Liza Stanley, an Apache woman living in Bylas, Arizona tells the gospel story to over a dozen children every week in Sunday School. She's thankful because just a few months ago, the Bylas congregation wasn't sure if they would be able to sustain a Sunday School class. They wondered if children would come...and if teachers would really commit. Several years of attempts at children's education had sputtered out, leaving many frustrated. This spring, they reached out to Kingdom Workers and asked for mentorship.
In response, three Kingdom Worker volunteers (two grade school teachers and a Lutheran Pioneer leader) prepared Christian Education curriculum materials. They planned an encouraging trip to the San Carlos Apache reservation in late June, 2015. Local Kingdom Worker coordinator Anna Sherod encouraged the congregation to evaluate its own strengths and weaknesses before another attempt at re-starting the Sunday School. During the spring, two more congregations reached out and asked for workshops, so Cibecue and East Fork were added to the volunteer's itinerary. Pre-trip orientation urged the Kingdom Worker volunteers engage teachers in each congregation in independent, locally informed, and confident Sunday School planning.
Thalia Pollard, one of the education mentors, said that the most memorable moment of the experience was during a hot afternoon session in Cibecue, AZ. One of the nine trainees was feeling apprehensive about her teaching ability. This woman was given the chance to practice teaching a lesson to the group using a felt story board. Given the freedom to use the printed materials as a "guideline," she began excitedly explaining the story of salvation, weaving English and Apache together as the bits of fabric came alive. Everyone at the workshop was captivated by her story: the gospel joyfully shared! Cibecue's congregation used to have only one regular Sunday School teacher. Now, "The teacher, Verle, has been getting breaks," says pastor Gary Lupe. "More ladies feel confident in teaching."
The Bylas Sunday school has picked up momentum throughout the summer, and teacher Liza loves to talk about it. "What I remember the most [about the Kingdom Worker mentoring] is when [volunteer] Pat said to the whole group, 'We're here to give you the tools you need to get started, but in the end this Sunday school will be your own and you will use it to serve the children and the community that you know and love.' That stuck out to everyone, our group kept bringing it up all summer. When she said that out loud, she gave us the freedom to make it our own."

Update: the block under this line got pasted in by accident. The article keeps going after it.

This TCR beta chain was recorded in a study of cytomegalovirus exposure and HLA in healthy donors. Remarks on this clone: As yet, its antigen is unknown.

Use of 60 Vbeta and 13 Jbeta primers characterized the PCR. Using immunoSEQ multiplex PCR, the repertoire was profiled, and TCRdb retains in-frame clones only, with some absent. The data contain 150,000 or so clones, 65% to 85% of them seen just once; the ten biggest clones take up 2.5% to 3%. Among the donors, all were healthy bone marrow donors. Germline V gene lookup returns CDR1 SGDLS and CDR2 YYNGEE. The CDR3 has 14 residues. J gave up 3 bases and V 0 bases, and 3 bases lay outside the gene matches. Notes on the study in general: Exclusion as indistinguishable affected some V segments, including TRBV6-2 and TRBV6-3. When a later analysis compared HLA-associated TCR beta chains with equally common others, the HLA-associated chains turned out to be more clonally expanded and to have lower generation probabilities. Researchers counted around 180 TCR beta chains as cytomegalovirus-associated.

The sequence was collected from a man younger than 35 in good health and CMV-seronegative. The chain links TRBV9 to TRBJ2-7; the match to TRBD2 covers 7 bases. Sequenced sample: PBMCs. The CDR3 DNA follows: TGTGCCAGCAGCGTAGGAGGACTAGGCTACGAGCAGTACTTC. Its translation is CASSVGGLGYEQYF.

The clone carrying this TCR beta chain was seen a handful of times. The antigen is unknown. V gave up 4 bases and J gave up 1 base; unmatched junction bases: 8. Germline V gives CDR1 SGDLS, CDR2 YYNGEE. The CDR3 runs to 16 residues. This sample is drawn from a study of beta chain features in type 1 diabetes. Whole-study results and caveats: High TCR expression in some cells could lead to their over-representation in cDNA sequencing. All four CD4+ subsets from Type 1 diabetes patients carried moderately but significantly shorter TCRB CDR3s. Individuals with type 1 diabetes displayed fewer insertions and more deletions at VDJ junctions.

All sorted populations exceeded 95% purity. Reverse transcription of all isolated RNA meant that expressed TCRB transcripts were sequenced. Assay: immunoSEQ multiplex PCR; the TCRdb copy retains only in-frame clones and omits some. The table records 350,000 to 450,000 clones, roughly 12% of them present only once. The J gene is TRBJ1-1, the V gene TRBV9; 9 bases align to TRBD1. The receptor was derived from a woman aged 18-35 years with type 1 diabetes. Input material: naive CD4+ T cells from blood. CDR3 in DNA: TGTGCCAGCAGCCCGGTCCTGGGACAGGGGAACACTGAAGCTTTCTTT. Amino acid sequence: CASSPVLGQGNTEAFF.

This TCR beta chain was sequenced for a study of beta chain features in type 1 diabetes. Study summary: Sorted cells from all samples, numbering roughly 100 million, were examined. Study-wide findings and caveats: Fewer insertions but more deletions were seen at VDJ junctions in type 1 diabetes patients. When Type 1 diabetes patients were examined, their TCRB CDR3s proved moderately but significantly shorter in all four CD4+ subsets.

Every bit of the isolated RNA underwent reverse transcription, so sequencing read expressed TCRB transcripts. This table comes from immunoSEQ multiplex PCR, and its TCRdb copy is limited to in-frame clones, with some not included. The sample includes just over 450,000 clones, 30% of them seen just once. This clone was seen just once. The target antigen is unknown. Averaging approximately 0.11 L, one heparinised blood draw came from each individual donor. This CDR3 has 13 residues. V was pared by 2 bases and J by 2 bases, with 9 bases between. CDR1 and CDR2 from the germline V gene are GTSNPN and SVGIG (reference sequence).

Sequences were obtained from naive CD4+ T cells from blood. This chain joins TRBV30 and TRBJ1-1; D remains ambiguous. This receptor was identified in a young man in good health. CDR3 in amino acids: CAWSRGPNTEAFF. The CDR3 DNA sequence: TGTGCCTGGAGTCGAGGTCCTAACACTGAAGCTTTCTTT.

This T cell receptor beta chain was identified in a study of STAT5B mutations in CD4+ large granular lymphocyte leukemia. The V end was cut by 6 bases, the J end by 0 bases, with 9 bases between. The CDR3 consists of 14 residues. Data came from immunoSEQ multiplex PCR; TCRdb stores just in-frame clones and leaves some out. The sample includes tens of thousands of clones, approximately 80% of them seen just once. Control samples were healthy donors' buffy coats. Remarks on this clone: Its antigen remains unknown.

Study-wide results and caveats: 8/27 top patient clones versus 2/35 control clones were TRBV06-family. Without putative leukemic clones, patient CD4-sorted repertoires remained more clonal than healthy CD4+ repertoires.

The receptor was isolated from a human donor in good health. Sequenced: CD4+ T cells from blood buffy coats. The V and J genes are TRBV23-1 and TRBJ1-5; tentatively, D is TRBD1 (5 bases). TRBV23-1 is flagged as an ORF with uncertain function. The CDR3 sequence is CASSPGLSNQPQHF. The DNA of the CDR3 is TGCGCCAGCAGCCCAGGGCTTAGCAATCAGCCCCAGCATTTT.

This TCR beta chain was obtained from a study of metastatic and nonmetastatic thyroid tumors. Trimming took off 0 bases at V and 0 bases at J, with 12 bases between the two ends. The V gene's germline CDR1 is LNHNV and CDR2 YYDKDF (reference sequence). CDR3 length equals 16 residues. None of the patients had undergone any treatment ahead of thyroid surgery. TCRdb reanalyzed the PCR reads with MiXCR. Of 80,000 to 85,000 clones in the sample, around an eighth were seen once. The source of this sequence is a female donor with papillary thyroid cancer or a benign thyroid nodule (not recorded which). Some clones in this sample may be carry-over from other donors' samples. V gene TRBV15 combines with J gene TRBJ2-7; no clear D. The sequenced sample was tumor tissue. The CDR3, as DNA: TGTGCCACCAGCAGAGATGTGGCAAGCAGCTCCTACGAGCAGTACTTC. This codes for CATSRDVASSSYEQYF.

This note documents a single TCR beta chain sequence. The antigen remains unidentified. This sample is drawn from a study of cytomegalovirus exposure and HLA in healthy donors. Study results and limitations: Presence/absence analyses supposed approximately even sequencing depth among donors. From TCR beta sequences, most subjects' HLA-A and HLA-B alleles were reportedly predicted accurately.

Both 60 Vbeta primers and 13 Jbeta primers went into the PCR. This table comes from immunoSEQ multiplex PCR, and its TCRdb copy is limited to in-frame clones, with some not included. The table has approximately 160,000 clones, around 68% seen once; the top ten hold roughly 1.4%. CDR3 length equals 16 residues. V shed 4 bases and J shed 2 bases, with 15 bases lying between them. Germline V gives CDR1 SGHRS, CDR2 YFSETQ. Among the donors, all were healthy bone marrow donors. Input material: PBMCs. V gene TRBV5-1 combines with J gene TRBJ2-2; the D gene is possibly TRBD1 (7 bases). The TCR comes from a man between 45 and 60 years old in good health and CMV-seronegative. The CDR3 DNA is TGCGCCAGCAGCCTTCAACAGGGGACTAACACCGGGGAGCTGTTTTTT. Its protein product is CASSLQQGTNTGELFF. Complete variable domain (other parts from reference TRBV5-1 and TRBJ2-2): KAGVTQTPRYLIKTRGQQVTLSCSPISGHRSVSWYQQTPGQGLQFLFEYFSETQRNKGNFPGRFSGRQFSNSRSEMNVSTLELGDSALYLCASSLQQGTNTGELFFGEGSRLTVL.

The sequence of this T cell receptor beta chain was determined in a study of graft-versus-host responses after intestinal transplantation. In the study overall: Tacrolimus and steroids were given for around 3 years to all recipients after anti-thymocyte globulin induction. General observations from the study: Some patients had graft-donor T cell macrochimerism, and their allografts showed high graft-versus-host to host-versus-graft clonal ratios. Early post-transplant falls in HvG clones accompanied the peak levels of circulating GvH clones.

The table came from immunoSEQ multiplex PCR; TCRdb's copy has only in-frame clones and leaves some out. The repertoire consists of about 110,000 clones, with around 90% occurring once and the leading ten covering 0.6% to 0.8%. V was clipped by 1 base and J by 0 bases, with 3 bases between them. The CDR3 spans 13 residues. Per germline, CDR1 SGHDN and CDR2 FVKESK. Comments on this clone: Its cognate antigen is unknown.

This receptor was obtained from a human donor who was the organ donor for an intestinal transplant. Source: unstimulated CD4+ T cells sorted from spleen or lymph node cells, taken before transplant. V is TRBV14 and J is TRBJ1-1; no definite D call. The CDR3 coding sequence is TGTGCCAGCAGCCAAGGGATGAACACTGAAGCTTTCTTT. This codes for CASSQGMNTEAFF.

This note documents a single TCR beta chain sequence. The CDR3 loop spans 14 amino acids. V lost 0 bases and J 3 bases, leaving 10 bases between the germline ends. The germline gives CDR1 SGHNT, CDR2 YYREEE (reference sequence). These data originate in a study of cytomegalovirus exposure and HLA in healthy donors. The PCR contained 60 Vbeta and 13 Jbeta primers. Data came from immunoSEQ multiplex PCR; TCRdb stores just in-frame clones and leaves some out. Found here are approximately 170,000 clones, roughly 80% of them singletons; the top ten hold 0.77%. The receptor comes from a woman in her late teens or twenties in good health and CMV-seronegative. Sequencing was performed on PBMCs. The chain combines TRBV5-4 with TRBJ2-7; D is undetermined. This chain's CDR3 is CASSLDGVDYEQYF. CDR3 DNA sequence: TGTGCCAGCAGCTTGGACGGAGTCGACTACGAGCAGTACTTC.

Liza reflected on the change that she's seen from Sunday School being something routine or anxiety inducing, to being a joyful part of their church community, "We realized that there are no limits on how it 'should be.' We learned to use the curriculum and our gifts to enhance and emphasize the truths of God's Word. We learned that we can prep for the classes together, we can lean on each other as a community." Taking a cue from the Cibecue congregation, the Bylas church has begun to teach children Bible vocabulary in Apache. Younger teens have stepped up to be teaching assistants. The Bylas congregation's Sunday School has become multilingual and multigenerational; they have truly made it their own.
Empowering laypeople to share the gospel is at the heart of everything that Kingdom Workers does. The volunteers that served the Bylas congregation and the local Sunday School teachers were uniquely supported by Kingdom Workers staff who worked to identify, connect, and guide them. We praise God for every person equipped to share the Gospel, for every soul touched on each of our mission fields. Please consider helping us to expand and increase our work with a donation, so that we can reach more people like Liza. Please pray for the members of the Apache Lutheran Churches, that they may share your story boldly with the next generation. Please pray that the hearts of the many who do not know God may be softened as the whole Christian church holds onto His Word, shining and brilliant with hope.
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Volunteers will have pre-trip orientation with the Apache Project Manager, Anna Sherod. A short on-site orientation including information about community culture, demographics, and history will also be provided for visiting volunteers.
Due to high incidence of alcohol abuse in the surrounding area, drinking alcohol will be highly discouraged on this project.